Our congregation began from simple beginnings on Manhattan’s Lower East Side when our parent congregations, Shaar Hashomayim and Ahawath Chesed, were founded in 1839 and 1846 respectively by German-speaking immigrants. By 1870, the membership of Ahawath Chesed prospered, grew and moved uptown to Lexington Avenue at 55th Street.
With amazing courage and vision, the 140 families of Ahawath Chesed commissioned Henry Fernbach, New York’s first prominent Jewish architect, to design its synagogue, which seated more than 1,400 individuals. At its dedication in 1872, Rabbi Adolph Heubsch described the building as “a house of worship in evidence of the high degree of development only possible under a condition of freedom.”
In 1898 Shaar Hashomayim merged with Ahawath Chesed and became known as Central Synagogue in 1917. Though tempted to continue its move northward, in 1913 the Board of Trustees decided to stay on our present site.
Central Synagogue, designated a New York City Landmark in 1966 and a National Historic Landmark in 1975, is the oldest synagogue in continuous use in New York City and one of the leading Reform congregations in the country.
Currently, Central Synagogue’s thriving community comprises more than 2,000 member families with more than 200 others actively engaged in worship and social justice work, while awaiting full membership. How do I become a member of Central Synagogue?
Our history includes devastation as well as celebration. On August 28, 1998, just as the congregation was preparing for Shabbat worship, a fire was accidentally ignited as workers were concluding a three-year renovation of the building. We are grateful that there were no serious injuries, but our synagogue space was devastated. The roof and its supports were destroyed and several support beams fell, penetrating the sanctuary floor. The choir loft and organ were completely destroyed. Our prayer books also were severely damaged and, as our congregation mourned, we buried them the following week in our cemetery.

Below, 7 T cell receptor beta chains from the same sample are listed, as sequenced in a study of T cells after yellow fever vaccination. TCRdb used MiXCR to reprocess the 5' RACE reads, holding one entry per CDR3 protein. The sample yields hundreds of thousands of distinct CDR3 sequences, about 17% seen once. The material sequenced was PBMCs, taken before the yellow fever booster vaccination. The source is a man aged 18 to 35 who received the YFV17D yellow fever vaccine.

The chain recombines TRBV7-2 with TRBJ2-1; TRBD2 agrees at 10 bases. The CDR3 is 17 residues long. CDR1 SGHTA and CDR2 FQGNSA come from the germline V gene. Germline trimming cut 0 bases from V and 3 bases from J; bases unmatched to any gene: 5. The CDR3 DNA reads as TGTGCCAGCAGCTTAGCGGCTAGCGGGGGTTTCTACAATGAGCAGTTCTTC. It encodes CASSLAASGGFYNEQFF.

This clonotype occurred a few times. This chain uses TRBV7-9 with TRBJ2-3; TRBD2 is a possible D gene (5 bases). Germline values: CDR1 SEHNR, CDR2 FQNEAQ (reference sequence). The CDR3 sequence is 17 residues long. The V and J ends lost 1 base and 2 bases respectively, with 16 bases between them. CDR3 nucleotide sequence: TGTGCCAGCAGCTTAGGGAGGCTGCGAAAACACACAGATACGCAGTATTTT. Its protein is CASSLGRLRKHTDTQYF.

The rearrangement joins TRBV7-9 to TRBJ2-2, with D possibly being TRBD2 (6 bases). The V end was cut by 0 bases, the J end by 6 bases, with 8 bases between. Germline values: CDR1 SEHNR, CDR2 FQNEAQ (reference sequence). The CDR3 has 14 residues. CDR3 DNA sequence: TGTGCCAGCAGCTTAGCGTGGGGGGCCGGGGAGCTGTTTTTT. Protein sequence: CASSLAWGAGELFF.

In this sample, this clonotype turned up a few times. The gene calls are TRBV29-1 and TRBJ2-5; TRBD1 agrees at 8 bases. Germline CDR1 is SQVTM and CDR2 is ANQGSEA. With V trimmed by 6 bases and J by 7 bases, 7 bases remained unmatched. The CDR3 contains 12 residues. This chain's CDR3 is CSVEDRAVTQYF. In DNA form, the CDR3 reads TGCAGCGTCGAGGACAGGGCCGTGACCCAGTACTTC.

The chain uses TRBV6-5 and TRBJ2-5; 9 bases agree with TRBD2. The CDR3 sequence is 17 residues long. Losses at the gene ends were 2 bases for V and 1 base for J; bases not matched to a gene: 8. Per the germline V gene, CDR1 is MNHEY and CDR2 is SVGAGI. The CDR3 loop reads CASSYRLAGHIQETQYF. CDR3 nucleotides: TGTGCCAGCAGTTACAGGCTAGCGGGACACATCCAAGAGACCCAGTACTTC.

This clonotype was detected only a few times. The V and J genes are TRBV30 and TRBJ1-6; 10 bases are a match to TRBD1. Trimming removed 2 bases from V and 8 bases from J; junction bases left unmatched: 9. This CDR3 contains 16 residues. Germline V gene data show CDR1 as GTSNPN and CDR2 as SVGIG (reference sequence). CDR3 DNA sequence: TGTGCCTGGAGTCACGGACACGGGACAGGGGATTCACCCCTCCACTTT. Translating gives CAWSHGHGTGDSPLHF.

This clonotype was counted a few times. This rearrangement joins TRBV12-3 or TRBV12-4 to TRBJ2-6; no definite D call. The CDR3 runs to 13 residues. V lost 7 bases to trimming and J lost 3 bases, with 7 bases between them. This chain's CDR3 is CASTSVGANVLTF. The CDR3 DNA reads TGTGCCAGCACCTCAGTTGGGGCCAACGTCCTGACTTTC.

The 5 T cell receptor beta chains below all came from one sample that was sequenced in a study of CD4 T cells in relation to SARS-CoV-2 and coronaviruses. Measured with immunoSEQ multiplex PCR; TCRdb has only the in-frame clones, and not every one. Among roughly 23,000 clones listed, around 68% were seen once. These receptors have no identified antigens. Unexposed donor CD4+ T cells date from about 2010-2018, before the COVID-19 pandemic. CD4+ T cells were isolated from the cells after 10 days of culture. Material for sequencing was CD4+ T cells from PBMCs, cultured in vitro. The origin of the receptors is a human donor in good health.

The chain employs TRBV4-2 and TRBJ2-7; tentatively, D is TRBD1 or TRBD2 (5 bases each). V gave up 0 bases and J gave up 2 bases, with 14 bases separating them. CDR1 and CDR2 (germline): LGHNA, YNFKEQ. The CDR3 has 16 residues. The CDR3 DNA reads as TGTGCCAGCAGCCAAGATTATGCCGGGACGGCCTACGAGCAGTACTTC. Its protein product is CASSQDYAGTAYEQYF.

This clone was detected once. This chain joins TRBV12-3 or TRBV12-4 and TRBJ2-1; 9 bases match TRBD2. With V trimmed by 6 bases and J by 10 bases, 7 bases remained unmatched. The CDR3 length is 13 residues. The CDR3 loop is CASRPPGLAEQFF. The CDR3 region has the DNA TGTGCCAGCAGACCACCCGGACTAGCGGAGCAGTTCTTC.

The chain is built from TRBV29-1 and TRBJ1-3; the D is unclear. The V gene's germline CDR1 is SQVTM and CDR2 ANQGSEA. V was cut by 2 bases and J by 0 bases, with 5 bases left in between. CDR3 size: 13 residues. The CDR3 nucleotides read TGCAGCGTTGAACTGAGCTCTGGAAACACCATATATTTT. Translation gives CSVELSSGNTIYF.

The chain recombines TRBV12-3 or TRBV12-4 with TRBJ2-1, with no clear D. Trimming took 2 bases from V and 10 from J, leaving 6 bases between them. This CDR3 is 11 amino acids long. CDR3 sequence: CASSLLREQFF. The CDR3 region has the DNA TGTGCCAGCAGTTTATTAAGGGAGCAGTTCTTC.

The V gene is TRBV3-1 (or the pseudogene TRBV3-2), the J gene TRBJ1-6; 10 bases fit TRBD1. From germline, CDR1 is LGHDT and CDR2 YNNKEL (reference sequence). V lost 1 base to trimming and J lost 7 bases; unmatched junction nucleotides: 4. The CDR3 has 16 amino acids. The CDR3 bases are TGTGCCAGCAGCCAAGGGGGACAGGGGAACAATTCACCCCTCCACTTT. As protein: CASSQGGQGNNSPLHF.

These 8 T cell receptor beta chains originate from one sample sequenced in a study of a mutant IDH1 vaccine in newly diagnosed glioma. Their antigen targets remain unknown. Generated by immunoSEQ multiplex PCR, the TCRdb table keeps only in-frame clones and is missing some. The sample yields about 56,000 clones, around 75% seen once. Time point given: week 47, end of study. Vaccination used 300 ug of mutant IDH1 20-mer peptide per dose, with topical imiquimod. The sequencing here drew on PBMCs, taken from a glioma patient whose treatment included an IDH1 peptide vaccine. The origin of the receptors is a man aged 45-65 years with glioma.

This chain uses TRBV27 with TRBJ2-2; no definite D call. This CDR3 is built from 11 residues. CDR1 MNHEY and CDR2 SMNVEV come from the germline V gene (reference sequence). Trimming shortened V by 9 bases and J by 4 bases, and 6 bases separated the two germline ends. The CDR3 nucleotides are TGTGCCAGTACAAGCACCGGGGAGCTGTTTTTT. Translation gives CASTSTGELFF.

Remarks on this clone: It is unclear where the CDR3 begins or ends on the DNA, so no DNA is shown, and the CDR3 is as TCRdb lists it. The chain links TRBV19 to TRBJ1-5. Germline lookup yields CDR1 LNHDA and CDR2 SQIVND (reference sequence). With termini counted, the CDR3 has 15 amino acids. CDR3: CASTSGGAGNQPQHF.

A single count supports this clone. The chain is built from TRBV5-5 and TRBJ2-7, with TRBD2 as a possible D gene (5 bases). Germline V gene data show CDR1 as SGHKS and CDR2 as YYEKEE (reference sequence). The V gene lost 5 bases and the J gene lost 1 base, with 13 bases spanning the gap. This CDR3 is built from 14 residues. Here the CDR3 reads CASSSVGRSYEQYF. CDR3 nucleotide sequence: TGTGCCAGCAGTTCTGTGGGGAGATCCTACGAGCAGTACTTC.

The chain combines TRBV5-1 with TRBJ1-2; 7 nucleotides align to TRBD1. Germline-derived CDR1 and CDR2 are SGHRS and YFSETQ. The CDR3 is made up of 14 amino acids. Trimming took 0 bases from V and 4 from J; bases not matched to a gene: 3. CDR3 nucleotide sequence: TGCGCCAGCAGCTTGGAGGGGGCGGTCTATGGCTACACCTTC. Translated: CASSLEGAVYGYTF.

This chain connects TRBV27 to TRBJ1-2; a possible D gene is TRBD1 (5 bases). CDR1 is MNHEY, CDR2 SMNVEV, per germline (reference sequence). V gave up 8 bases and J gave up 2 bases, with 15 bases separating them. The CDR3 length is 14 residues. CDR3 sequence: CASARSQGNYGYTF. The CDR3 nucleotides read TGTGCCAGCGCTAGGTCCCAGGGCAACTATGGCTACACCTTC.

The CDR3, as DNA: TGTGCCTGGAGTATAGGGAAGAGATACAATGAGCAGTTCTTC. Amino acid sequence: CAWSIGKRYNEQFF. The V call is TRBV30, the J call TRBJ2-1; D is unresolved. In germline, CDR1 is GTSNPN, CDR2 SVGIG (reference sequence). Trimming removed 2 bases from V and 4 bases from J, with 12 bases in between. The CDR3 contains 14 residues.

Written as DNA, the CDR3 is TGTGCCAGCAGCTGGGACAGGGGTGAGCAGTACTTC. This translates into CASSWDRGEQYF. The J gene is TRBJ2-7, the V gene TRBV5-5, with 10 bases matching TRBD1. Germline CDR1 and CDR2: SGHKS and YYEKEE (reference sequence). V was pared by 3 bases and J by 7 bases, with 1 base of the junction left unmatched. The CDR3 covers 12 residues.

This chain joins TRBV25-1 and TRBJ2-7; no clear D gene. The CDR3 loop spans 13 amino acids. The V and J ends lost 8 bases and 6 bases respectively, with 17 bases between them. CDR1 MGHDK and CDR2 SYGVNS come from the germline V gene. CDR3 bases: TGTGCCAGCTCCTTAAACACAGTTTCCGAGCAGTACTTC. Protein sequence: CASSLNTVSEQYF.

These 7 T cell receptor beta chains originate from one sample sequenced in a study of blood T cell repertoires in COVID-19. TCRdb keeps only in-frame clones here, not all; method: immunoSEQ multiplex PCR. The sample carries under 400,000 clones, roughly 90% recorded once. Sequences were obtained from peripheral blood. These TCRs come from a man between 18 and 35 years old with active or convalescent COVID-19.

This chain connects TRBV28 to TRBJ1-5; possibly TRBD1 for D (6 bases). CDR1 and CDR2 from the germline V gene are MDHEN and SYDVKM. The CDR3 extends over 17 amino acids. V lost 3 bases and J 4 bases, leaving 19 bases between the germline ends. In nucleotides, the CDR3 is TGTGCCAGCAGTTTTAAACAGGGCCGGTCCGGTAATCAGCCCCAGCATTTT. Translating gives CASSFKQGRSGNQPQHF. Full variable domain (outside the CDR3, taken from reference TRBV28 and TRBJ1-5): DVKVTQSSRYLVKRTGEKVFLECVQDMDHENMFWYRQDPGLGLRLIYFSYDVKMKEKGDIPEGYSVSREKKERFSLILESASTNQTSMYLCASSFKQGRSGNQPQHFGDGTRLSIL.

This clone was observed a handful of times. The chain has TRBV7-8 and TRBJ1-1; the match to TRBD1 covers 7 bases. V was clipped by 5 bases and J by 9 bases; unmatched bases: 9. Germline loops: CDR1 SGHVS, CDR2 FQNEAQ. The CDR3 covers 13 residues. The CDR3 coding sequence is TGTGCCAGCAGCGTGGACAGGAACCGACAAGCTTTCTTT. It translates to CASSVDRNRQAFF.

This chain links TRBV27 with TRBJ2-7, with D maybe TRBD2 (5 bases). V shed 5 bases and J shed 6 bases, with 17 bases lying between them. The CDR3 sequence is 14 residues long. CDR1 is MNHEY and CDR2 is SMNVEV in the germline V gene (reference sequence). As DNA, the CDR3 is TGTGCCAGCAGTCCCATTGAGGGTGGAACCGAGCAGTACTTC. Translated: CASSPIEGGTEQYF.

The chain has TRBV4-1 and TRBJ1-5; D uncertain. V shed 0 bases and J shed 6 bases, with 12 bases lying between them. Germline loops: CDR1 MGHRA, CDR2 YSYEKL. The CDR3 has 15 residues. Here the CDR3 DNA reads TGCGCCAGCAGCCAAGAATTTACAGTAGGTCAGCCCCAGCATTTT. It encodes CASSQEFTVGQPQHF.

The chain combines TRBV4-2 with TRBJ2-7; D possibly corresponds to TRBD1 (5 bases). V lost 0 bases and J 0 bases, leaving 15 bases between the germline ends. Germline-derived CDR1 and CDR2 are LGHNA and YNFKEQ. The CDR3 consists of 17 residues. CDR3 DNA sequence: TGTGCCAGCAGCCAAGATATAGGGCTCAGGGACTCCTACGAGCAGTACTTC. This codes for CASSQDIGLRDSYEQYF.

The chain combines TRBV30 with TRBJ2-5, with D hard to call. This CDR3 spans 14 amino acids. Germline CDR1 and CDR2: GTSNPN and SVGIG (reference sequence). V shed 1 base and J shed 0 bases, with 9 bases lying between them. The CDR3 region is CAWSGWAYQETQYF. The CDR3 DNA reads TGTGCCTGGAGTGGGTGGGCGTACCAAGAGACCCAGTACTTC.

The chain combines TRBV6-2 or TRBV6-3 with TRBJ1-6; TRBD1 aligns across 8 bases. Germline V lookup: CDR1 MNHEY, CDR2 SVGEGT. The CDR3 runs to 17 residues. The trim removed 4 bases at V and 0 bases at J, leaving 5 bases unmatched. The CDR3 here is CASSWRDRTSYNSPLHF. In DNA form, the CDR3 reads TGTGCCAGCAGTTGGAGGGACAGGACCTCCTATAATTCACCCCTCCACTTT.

Miraculously, the ark was spared because it was under a separate roof. The Ner Tamid (Eternal Light) remained in place as did the mezuzah on the center door where it remained throughout the reconstruction. Most of our ritual objects, including the Torah scrolls, had been previously removed from the building because of the prior renovation. Fortunately, we were able to rescue our Holocaust Torah scroll, which had been dedicated in memory of Jews who perished in the Holocaust. We are grateful to the New York City Fire Department, especially the 8th Battalion, for saving the skeleton of our building, the exterior walls, all the windows on the main and gallery floors, and the rose window on the east wall over the choir loft.
From the very beginning, former Mayor Giuliani, Governor Pataki, Cardinal O’Connor and then Cardinal Egan of the Archdiocese of New York, local clergy, and Jewish community leaders stood by Central Synagogue as we arose from the ashes. We also received support from religious and community leaders from around the world and were visited by many, including the Archbishop of Canterbury and the Prime Minister of Israel.
On Sunday, September 9, 2001, the newly restored Central Synagogue was reconsecrated. Hundreds gathered at the steps of our Main Sanctuary to be a part of the re-dedication. Two days later, our city was forever changed by the terror attacks on downtown Manhattan.
On Friday, September 9, 2011, Central Synagogue celebrated the 10th anniversary of the Sanctuary’s re-dedication, while also commemorating the 10th anniversary of the 9/11 attacks during our Shabbat evening service.